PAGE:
Scotland's Transport Secretary Michael Matheson has said that climate change is presenting increasing challenges to the rail network.

He was speaking after the derailment of a train near Stonehaven in Aberdeenshire yesterday in which three people died.

The ScotRail service from Aberdeen to Glasgow crashed amid heavy rain and flooding.

Speaking to BBC Radio Scotland, Mr Matheson said: "The rail network are experiencing increasing challenges across different parts of the routes, not just here in Scotland but across the UK, due to what is an increasing number of very intense localised weather events that have a significant impact on the infrastructure that they have within the rail network."

He will meet members of the emergency services in Stonehaven today to thank them for their efforts.

Mr Matheson described the crash as an "absolutely tragic event".

He said: "It was a difficult site for the emergency services to access. It presented them with very significant challenges.

"There were also real difficulties with some of the stability of the train. I want to discuss with them some of the difficulties they faced."

UK Transport Secretary Grant Shapps will also visit the scene today.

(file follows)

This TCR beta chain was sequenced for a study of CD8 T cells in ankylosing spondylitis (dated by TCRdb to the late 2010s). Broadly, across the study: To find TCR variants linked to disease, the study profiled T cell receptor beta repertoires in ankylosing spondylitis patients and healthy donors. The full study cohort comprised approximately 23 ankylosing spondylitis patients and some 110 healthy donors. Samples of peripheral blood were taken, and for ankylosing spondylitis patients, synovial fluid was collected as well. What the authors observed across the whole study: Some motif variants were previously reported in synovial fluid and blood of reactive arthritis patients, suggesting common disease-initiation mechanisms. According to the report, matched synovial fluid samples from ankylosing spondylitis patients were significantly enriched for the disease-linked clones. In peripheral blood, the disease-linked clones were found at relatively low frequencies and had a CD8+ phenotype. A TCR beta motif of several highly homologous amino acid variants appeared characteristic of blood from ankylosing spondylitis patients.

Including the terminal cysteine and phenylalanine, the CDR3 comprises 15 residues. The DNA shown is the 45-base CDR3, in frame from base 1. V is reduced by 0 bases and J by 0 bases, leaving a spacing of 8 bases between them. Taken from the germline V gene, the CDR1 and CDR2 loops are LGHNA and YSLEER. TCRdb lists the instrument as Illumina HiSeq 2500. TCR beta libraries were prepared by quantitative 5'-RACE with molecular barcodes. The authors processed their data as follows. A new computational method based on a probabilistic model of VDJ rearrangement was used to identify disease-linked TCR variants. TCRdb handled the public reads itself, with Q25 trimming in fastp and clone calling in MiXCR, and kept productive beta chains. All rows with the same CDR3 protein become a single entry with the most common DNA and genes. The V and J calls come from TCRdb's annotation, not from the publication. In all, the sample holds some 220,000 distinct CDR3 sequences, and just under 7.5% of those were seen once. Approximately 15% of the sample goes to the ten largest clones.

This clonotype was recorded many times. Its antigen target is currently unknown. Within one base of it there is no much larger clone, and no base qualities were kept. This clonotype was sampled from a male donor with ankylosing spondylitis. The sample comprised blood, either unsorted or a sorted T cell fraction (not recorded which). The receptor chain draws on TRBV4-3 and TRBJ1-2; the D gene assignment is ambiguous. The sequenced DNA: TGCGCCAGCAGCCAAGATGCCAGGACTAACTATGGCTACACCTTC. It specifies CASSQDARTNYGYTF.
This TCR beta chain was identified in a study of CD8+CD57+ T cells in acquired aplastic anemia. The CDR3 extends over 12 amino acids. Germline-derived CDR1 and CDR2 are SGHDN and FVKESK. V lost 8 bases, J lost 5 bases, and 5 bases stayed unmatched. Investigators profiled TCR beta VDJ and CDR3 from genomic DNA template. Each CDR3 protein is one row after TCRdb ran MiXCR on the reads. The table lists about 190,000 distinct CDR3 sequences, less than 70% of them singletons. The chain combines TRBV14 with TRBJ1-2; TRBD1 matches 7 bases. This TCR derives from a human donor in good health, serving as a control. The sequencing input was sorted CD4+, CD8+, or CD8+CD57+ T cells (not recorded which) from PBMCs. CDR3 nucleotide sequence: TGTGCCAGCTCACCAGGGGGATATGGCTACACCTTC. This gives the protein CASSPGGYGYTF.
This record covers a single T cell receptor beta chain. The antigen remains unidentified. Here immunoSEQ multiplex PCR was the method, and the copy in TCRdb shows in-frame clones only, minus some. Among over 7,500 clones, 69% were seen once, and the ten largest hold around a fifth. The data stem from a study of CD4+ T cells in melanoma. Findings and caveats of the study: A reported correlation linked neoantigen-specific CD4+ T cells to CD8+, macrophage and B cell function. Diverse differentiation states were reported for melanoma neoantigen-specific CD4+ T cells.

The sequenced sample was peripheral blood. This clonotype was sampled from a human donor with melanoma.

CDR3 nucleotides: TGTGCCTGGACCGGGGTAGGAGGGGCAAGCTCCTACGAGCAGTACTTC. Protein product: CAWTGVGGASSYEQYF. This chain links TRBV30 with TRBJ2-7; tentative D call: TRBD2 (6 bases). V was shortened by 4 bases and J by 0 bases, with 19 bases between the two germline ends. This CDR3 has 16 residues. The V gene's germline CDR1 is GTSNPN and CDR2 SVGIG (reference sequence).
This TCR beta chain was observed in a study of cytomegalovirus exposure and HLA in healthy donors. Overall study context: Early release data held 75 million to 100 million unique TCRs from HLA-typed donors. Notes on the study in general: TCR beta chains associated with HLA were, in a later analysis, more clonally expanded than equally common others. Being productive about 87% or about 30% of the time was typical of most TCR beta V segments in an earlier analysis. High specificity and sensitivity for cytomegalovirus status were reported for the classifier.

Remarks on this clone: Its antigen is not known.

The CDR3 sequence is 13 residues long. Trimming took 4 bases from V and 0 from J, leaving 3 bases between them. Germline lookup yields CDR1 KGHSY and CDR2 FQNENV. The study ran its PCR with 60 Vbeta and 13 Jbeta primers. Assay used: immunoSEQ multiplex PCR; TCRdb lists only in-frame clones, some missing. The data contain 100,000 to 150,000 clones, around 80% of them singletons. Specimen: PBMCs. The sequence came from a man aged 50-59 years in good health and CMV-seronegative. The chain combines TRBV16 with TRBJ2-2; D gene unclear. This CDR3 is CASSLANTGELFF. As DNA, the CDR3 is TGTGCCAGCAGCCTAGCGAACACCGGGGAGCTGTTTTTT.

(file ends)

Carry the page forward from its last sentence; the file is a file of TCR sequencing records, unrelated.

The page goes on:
British Transport Police said those pronounced dead at the scene included the train's driver, as well as the conductor and a passenger.

Six people were injured in the derailment. Their injuries are not believed to be life-threatening.

The Scottish Fire and Rescue Service said four firefighters were also injured while dealing with the accident.

Assistant chief officer Paul Stewart told BBC Scotland: "We did have the unfortunate event of four firefighters receiving minor injuries at the scene yesterday, two of which attended hospital for a precautionary check up and two of which remained at the scene, so a very hazardous and difficult scene but something that the fire and rescue service is well able to manage and deal with."

BTP chief inspector Brian McAleese said an investigation would be directed by the Crown Office and Procurator Fiscal Service (COPFS).

He added they "will also be working closely with them along with the Rail Accident Investigation Branch and Office of Road and Rail to establish the full circumstances of how this train came to derail".